So, to understand the logic of śūnyatā, you might want to start with the work of Nāgārjuna and the numerous commentaries on his work.

Hope this helps.

:namaste:
If they can sever like and dislike, along with greed, anger, and delusion, regardless of their difference in nature, they will all accomplish the Buddha Path.. ~ Sutra of Complete Enlightenment
User avatar
viniketa
 
Posts: 819
Joined: Tue Jul 03, 2012 2:39 am
Location: USA

Re: sunyata vs. anatta

Postby Lotus_Bitch » Mon Nov 05, 2012 12:39 am

Johnny Dangerous wrote:Not clear exactly on where you are pointing me...though the lower quote stirs something, thank you for that.

Will I progress some on the question if I examine what is an Arhat vs. what is a Bodhisattva?

I should say also I have not read as much Mahayana sutra as the Pali stuff, should I start with Perfection Of Wisdom, and if I read this (or anything else), will it point me in the right direction, or is the question really just splitting hairs anyway?

I was just citing the source of where I got the quote from, since I remembered that thread.

The "Berzin Archives" are a good source of information, if you are familiar with the terms being used: http://www.berzinarchives.com/web/en/archives/sutra/level4_deepening_understanding_path/path/eliminating_2_sets_obscurations.html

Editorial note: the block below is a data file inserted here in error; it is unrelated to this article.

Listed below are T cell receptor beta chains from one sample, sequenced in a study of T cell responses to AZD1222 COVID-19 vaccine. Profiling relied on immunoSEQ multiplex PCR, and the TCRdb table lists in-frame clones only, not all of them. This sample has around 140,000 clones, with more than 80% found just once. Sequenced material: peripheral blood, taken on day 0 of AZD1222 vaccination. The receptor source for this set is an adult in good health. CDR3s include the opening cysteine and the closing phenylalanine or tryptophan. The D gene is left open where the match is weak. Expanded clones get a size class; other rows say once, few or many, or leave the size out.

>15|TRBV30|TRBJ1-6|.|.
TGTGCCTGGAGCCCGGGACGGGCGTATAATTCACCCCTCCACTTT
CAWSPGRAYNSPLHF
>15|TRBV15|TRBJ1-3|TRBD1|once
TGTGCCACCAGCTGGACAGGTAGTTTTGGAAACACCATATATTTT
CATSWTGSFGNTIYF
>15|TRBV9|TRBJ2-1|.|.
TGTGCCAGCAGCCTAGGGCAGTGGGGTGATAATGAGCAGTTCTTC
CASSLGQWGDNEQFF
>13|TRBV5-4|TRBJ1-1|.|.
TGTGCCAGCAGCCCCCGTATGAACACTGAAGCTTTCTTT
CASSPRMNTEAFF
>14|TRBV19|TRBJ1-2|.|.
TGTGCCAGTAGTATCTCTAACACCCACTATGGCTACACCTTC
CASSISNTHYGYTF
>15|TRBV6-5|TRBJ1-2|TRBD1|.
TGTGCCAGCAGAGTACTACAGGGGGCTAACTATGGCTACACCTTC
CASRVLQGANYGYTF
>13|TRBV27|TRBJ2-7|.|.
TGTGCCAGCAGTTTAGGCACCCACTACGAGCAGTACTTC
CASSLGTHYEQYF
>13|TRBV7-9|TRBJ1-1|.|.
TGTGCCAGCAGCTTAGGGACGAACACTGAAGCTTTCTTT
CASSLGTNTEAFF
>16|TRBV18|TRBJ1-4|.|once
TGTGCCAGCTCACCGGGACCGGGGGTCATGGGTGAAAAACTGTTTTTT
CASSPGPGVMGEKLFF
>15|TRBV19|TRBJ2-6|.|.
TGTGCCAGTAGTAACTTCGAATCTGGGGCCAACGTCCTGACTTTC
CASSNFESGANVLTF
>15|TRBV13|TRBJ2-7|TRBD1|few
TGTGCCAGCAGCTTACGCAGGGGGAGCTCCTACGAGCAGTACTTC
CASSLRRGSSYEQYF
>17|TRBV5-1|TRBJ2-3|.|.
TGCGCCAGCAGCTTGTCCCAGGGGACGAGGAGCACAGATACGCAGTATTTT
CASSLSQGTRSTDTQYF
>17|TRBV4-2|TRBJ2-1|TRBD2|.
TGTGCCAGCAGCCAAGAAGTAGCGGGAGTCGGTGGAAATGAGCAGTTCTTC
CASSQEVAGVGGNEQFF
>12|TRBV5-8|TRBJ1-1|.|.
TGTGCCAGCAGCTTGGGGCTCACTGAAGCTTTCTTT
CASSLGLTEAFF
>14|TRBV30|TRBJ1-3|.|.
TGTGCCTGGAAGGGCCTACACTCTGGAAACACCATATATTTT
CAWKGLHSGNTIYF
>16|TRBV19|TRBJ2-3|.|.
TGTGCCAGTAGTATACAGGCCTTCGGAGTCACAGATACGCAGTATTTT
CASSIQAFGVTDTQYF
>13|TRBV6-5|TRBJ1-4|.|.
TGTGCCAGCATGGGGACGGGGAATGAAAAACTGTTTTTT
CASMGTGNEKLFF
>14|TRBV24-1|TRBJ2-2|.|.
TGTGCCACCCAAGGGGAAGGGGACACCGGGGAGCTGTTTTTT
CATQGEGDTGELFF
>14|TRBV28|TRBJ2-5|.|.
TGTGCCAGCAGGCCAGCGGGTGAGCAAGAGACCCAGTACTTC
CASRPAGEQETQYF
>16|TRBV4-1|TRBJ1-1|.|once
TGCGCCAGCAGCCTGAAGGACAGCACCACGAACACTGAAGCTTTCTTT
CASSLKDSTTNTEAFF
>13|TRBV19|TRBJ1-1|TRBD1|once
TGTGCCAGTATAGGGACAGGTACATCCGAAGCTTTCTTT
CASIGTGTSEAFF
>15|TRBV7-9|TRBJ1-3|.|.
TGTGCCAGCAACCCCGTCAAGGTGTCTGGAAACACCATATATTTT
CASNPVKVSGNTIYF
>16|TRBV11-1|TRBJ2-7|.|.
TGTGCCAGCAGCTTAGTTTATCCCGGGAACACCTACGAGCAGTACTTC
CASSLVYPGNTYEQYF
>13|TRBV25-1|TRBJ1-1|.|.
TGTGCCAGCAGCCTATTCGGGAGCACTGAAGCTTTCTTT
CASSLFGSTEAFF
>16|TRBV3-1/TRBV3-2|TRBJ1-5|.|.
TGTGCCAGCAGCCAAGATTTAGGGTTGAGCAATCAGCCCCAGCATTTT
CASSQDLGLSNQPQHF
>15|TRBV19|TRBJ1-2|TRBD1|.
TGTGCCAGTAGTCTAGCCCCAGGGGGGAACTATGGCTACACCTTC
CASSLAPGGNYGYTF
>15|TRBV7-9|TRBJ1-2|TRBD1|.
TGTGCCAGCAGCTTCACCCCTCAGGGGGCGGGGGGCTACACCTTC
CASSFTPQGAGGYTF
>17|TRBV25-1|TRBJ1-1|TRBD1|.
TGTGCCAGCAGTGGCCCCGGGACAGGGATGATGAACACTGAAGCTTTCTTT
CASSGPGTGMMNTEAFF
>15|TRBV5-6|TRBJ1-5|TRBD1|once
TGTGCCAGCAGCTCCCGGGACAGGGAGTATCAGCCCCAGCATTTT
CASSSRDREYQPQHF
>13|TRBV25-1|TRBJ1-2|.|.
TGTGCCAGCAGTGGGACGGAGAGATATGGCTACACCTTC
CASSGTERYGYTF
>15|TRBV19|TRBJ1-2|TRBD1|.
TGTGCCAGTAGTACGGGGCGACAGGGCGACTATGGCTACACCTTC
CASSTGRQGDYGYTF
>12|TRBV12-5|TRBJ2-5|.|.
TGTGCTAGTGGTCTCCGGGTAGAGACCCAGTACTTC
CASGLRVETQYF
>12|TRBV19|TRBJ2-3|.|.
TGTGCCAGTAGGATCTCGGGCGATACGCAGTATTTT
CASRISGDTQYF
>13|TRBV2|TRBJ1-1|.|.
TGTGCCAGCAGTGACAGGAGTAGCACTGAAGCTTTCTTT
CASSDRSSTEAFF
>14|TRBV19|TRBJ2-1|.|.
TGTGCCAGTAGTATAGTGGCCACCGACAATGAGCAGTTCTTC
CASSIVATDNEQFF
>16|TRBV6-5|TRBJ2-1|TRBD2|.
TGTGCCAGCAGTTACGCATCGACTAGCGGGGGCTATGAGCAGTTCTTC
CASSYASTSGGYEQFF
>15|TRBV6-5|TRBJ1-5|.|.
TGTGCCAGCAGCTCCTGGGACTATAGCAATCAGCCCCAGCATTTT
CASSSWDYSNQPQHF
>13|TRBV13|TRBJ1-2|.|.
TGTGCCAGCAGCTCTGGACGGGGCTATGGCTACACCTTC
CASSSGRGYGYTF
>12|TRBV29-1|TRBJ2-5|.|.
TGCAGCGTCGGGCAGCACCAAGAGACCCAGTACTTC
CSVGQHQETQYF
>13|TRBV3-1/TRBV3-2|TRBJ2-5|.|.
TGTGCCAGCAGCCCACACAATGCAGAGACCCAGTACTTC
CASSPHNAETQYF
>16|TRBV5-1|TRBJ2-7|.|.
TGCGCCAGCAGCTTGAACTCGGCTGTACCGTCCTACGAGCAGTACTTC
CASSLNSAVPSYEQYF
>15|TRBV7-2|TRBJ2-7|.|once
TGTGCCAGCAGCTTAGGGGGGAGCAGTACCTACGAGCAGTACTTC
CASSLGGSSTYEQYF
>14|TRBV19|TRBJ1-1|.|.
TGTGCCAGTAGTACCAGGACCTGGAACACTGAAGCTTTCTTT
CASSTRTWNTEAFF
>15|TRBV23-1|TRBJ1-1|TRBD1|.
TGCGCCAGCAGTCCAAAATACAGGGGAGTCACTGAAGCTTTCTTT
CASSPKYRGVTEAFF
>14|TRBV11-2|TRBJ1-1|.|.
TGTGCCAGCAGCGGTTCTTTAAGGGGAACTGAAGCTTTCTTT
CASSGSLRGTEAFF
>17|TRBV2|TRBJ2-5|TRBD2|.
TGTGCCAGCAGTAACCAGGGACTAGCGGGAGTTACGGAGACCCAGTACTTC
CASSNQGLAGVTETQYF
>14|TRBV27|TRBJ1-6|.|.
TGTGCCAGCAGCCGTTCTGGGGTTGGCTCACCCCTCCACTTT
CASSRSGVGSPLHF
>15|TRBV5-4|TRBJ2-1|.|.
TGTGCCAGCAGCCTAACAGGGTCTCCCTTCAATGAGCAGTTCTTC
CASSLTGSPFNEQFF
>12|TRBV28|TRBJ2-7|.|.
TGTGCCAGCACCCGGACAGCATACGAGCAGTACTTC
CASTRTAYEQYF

Lotus_Bitch
 
Posts: 164
Joined: Tue Feb 14, 2012 12:24 am

Re: sunyata vs. anatta

Postby Johnny Dangerous » Mon Nov 05, 2012 7:12 am

Thanks very much for the help, both of you.
"Just as a lotus does not grow out of a well-levelled soil but from the mire, in the same way the awakening mind
is not born in the hearts of disciples in whom the moisture of attachment has dried up. It grows instead in the hearts of ordinary sentient beings who possess in full the fetters of bondage." -Se Chilbu Choki Gyaltsen
User avatar
Johnny Dangerous
Global Moderator
 
Posts: 2135
Joined: Fri Nov 02, 2012 10:58 pm
Location: Olympia WA

Re: sunyata vs. anatta

Postby greentara » Thu Nov 08, 2012 3:08 am

Is sunyata or anatta correct concepts of the the Buddha's experience of 'enlightenenment, or a blank mind as some schools of the Buddhist religion claim. Could be quite the opposite in fact. For when the ridgepole shatters and the roof falls, then the view of the sky/space is unobstructed. The suchness of the eternal moment, everything, rushes in unencumbered by the central concept of a “me”. One feels everything, sees everything, is everything - not as an experiencer, but as the thing itself.